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Thursday, August 4, 2022

numerology - the name change ! - Turkey becomes Türkiye

Mankind is so unkind and cruel - killing other living things !  .. .. .. millions of Turkeys are at dinner tables every December 25th. This  reportedly only started to become a common tradition during the 1950s when the price of turkeys became affordable for more people, coinciding with the intensification of agriculture. Relentless Christmas advertising, including that from supermarkets, helped to further entrench the idea that turkey is an essential component of Christmas.  The other holiday strongly associated with turkey is, American Thanksgiving, which may have helped popularise it as a festive food.  It’s telling of how deeply disconnected people’s thoughts are in America, as elsewhere, about the meat on their plates and the sight of living animals that the tradition of the President ‘pardoning a turkey’ has so far gone largely unquestioned as a cute and harmless ritual. No post on the bird or on its killing !


Back home, in 1971, Trichinapoly was officially changed as Tiruchirapalli ~ many a cities have changed their names adopting back their old names.   Madras became Chennai, Baroda to Vadodara; Bombay to Mumbai; Trivandrum to Thiruvananthapuram;  Cochin to Kochi; Calcutta to Kolkata; Pondicherry to Puducherry; Bangalore became Bengaluru ~ the list has no full-stop – there could be more in the offing –  many Nations too have changed their names - and this is about Turkey.  

Turkey   is a country straddling Western Asia and Southeast Europe. It shares borders with Greece, Bulgaria, the Black Sea, Georgia, Armenia, Azerbaijan, Iran, Iraq, Syria, Mediterranean Sea and the Aegean Sea. Istanbul, the largest city, is the financial centre, and Ankara is the capital. Turks form the vast majority of the nation's population, and Kurds are the largest minority.  

One of the world's earliest permanently settled regions, present-day Turkey was home to important Neolithic sites like Göbekli Tepe, and was inhabited by ancient civilisations including the Hattians, Anatolian peoples, Mycenaean Greeks and others.  Beginning in the late 13th century, the Ottomans united the principalities and conquered the Balkans, and the Turkification of Anatolia increased during the Ottoman period. After Mehmed II conquered Constantinople (Istanbul) in 1453, Ottoman expansion continued.   From the late 18th century onwards, the empire's power declined with a gradual loss of territories. Mahmud II started a period of modernisation in the early 19th century.  The Young Turk Revolution of 1908 restricted the authority of the Sultan and restored the Ottoman Parliament after a 30-year suspension, ushering the empire into a multi-party period. The 1913 coup d'état put the country under the control of the Three Pashas, who facilitated the Empire's entry into World War I as part of the Central Powers in 1914. During the war, the Ottoman government committed genocides against its Armenian, Greek and Assyrian subjects. After its defeat in the war, the Ottoman Empire was partitioned.  

A month or so ago,came the news of - Turkey changing  its name to Türkiye to stop confusion with festive bird and derogatory English meanings including ‘something that fails badly’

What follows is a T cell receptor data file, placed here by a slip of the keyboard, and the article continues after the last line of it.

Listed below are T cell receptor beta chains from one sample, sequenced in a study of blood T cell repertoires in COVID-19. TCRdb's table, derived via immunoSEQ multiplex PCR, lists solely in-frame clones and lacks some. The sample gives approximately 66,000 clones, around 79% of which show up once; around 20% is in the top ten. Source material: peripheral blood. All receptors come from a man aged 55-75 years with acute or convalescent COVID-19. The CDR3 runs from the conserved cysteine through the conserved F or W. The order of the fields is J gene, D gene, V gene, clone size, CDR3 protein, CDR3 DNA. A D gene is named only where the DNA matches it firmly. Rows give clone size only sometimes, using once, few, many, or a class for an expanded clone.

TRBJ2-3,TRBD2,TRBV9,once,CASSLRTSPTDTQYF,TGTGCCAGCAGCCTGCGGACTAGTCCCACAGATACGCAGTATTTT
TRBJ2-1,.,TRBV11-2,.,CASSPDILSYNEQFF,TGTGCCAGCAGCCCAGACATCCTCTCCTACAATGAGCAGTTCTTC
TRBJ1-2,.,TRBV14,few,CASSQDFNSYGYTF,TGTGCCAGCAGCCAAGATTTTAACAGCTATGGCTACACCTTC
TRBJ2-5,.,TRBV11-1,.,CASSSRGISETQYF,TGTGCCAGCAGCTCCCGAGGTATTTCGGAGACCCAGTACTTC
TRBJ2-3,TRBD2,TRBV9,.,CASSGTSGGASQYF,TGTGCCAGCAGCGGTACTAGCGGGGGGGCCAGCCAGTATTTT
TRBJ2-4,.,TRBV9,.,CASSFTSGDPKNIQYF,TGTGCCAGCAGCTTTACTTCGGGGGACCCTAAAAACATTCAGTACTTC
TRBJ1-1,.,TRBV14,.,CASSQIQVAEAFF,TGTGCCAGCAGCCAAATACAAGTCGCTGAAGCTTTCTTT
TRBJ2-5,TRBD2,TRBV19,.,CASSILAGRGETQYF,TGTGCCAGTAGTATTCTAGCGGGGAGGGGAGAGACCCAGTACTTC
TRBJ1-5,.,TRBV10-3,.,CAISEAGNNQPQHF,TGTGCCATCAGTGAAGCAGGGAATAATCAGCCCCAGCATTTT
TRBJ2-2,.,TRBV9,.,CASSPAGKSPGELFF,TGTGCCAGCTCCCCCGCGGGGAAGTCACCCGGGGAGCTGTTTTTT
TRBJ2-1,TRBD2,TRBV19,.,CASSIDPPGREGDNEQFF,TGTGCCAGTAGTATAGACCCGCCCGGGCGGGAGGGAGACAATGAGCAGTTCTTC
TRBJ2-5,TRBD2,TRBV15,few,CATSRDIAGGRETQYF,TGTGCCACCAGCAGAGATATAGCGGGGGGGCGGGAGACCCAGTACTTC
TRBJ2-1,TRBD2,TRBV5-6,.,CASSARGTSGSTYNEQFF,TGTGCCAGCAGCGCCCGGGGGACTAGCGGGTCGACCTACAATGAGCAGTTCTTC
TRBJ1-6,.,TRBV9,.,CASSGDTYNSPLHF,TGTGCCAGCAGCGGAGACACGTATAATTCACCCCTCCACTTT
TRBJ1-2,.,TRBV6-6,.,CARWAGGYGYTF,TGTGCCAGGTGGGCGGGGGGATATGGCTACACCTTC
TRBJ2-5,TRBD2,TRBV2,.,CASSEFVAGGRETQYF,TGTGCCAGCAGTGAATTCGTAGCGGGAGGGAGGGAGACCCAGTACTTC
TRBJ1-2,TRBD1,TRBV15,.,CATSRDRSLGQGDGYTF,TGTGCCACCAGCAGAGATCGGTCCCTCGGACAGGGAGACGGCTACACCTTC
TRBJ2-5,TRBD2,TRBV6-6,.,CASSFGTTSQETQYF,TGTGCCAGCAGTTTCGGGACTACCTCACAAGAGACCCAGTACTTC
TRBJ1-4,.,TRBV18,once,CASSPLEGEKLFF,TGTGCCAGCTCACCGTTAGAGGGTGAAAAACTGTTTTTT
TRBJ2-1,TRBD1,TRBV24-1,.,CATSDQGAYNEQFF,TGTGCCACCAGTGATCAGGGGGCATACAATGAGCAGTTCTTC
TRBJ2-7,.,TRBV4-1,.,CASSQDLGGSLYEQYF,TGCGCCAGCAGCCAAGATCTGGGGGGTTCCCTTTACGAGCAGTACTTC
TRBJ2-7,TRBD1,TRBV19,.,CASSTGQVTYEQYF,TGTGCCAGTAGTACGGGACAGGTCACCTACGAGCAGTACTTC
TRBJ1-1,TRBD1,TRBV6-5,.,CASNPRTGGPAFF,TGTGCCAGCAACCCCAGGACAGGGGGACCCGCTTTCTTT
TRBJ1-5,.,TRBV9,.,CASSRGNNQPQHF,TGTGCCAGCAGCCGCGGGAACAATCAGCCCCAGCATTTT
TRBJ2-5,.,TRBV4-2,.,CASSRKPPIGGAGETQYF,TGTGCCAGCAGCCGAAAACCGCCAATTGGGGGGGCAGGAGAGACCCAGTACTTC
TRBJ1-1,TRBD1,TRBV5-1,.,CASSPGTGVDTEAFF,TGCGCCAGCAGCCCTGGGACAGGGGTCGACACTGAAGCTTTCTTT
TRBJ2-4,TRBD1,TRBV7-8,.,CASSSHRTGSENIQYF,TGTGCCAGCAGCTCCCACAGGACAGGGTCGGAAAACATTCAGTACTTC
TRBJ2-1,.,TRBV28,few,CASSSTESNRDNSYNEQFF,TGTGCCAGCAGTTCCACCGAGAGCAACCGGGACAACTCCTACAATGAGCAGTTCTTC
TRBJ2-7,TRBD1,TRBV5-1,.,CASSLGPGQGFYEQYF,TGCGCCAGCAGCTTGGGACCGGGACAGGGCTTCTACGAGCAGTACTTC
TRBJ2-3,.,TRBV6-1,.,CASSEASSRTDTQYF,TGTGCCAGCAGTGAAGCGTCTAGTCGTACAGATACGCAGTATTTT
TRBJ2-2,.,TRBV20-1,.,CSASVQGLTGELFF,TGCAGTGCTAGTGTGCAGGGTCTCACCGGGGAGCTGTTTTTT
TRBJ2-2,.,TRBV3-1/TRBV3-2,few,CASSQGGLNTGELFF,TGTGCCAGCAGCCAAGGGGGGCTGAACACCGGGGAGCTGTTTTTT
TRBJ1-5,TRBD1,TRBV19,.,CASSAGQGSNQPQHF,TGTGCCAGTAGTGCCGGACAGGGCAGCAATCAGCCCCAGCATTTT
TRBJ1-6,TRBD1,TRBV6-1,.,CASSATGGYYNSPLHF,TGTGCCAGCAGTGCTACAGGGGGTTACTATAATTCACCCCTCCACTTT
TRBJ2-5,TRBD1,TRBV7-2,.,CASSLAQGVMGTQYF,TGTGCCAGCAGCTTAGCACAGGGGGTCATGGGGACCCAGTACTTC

Cambridge dictionary lists 'turkey' as 'something that fails badly' or 'silly person'.   The government of President Recep Tayyip Erdoğan has asked the international community to recognise Turkey by its Turkish name Türkiye, dropping the long-standing anglicised version that was often confused with the famous Thanksgiving animal. "The word Türkiye represents and expresses the culture, civilisation, and values of the Turkish nation in the best way," Erdoğan said. International organisations like the United Nations, the World Trade Organization and NATO have already adopted Türkiye (roughly pronounced as "tur-key-yay"), following a formal request from the Turkish authorities.  

Critics, however, say the rebrand is another populist device that Erdoğan is exploiting to divert attention away from the country's persisting economic woes and to galvanise nationalist voters ahead of next year's crucial elections. Regardless of the true reasons behind the move, Türkiye is certainly not the first country to change its name. Iran, Thailand, Sri Lanka and North Macedonia are among those who at one point made the switch. UN spokesman Stephane Dujarric said the change came into place 'from the moment' a letter sent by Turkish foreign minister Mevlut Cavusoglu. 

President Erdogan ruled in November that goods manufactured in the country must now be labelled 'Made in Türkiye'. The president and his advisers are said to be embarrassed by their country's association with the festive bird and the slang term for 'something that fails'. 'Their claim is that Türkiye conveys Turkey's eternal spirit more than the English word', he told BBC News.  Contrary to popular belief, the country actually gave its name to the bird. Ground-feeding cocks and hens were exported by the Ottoman Empire during the Middle Ages. That led English-speakers to refer to the birds as Turkeys as they were from 'the land of the Turks'.  Turkey has been known by its current name since around 750AD. 

With the official spelling change to come into place shortly, it won't be for much longer. 

With regards - S. Sampathkumar
4th Aug 2022. 

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